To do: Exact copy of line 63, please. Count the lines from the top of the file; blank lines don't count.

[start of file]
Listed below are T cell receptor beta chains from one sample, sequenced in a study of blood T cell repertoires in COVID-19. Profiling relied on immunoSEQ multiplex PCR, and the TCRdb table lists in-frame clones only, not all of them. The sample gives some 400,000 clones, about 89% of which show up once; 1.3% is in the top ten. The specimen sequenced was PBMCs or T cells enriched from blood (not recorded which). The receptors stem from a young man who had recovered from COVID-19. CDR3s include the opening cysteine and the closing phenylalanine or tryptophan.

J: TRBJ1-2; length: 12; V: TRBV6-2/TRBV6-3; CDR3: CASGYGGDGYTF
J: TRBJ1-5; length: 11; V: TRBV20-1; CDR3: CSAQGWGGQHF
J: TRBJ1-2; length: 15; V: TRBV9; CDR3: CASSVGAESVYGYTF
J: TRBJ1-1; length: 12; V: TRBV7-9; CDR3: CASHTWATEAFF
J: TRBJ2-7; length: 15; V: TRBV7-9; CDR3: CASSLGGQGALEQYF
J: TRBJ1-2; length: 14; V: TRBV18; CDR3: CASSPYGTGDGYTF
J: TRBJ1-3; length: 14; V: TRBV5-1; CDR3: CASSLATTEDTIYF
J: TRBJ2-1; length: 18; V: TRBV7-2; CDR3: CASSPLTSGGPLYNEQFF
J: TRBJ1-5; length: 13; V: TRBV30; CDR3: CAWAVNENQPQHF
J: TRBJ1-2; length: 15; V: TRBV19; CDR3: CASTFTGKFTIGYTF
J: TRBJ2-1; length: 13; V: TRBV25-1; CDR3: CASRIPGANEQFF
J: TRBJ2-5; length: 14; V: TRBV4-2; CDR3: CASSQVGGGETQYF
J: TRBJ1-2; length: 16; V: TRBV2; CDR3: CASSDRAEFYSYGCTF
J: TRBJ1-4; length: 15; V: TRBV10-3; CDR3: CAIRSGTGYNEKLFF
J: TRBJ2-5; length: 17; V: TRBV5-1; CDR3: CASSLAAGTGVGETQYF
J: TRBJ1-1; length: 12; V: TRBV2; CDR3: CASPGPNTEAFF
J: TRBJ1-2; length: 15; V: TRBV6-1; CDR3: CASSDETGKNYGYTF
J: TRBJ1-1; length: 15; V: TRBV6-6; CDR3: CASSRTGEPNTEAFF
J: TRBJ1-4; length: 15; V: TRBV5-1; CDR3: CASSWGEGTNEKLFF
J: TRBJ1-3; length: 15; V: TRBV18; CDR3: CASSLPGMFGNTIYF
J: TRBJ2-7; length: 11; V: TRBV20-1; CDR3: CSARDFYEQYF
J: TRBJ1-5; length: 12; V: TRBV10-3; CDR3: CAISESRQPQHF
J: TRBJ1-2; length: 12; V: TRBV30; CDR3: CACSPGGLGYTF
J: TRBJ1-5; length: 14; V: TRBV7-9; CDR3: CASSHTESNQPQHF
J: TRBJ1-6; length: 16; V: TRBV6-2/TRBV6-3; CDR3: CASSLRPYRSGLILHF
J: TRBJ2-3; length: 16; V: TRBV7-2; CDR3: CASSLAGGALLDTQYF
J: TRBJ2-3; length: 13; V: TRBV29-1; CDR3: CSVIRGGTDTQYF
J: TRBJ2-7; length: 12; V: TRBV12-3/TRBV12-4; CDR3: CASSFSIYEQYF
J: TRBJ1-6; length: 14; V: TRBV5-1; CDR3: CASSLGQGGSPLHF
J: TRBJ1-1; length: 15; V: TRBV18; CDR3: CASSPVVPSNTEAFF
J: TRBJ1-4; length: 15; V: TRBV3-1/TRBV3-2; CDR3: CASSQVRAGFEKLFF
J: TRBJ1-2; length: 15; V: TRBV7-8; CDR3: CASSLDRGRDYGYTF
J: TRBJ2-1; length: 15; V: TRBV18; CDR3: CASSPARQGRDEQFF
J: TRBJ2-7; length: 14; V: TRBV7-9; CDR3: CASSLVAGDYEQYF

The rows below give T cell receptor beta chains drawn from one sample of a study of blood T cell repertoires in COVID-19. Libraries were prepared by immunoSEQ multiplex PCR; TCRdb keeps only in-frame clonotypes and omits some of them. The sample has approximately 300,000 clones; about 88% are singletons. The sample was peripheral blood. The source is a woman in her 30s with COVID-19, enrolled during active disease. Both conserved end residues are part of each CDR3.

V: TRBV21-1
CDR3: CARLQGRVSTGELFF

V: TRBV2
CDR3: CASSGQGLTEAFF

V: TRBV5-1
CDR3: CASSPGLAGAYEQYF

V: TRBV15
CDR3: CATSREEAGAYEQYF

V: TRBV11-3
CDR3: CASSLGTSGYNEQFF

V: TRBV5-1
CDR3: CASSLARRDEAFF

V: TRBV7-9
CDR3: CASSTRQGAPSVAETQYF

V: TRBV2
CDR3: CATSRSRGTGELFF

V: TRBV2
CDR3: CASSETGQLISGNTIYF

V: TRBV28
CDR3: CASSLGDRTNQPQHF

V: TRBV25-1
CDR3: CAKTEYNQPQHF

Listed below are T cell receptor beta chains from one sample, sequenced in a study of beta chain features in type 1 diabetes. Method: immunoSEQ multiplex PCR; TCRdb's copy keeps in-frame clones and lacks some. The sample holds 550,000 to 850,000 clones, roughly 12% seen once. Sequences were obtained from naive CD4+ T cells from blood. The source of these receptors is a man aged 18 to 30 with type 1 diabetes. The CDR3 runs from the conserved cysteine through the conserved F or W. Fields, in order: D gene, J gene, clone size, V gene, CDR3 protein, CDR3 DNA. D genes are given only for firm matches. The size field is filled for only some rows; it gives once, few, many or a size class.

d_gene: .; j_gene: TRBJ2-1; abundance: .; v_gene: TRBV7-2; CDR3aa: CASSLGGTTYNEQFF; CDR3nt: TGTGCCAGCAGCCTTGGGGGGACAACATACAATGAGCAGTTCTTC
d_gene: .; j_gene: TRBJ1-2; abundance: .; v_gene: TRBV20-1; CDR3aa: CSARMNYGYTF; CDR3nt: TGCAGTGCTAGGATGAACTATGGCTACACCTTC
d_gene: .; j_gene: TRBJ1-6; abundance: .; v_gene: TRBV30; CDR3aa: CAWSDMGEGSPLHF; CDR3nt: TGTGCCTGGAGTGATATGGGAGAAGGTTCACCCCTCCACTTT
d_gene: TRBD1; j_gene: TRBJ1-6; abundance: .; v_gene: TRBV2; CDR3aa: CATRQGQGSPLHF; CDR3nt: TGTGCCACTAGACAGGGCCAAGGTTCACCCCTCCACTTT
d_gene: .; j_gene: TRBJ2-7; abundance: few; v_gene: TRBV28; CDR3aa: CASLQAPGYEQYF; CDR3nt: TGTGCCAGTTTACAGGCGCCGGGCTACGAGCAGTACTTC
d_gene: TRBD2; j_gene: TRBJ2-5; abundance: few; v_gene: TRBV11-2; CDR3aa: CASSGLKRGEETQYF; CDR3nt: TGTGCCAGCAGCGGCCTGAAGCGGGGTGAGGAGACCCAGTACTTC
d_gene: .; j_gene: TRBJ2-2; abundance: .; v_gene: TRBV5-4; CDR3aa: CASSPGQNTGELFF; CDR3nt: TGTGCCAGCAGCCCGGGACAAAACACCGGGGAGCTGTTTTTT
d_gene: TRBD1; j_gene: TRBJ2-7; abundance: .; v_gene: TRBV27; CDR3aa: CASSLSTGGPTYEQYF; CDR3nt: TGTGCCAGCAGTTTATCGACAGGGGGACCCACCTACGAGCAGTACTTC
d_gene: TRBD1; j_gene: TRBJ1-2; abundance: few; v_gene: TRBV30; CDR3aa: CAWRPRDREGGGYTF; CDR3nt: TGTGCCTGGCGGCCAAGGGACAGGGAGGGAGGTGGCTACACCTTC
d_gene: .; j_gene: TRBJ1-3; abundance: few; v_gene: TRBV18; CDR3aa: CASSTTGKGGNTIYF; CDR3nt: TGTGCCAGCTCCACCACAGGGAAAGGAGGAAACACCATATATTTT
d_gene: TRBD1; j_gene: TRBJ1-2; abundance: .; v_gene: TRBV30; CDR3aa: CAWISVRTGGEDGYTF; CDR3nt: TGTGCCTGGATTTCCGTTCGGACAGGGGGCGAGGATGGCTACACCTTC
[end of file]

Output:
d_gene: TRBD1; j_gene: TRBJ1-6; abundance: .; v_gene: TRBV2; CDR3aa: CATRQGQGSPLHF; CDR3nt: TGTGCCACTAGACAGGGCCAAGGTTCACCCCTCCACTTT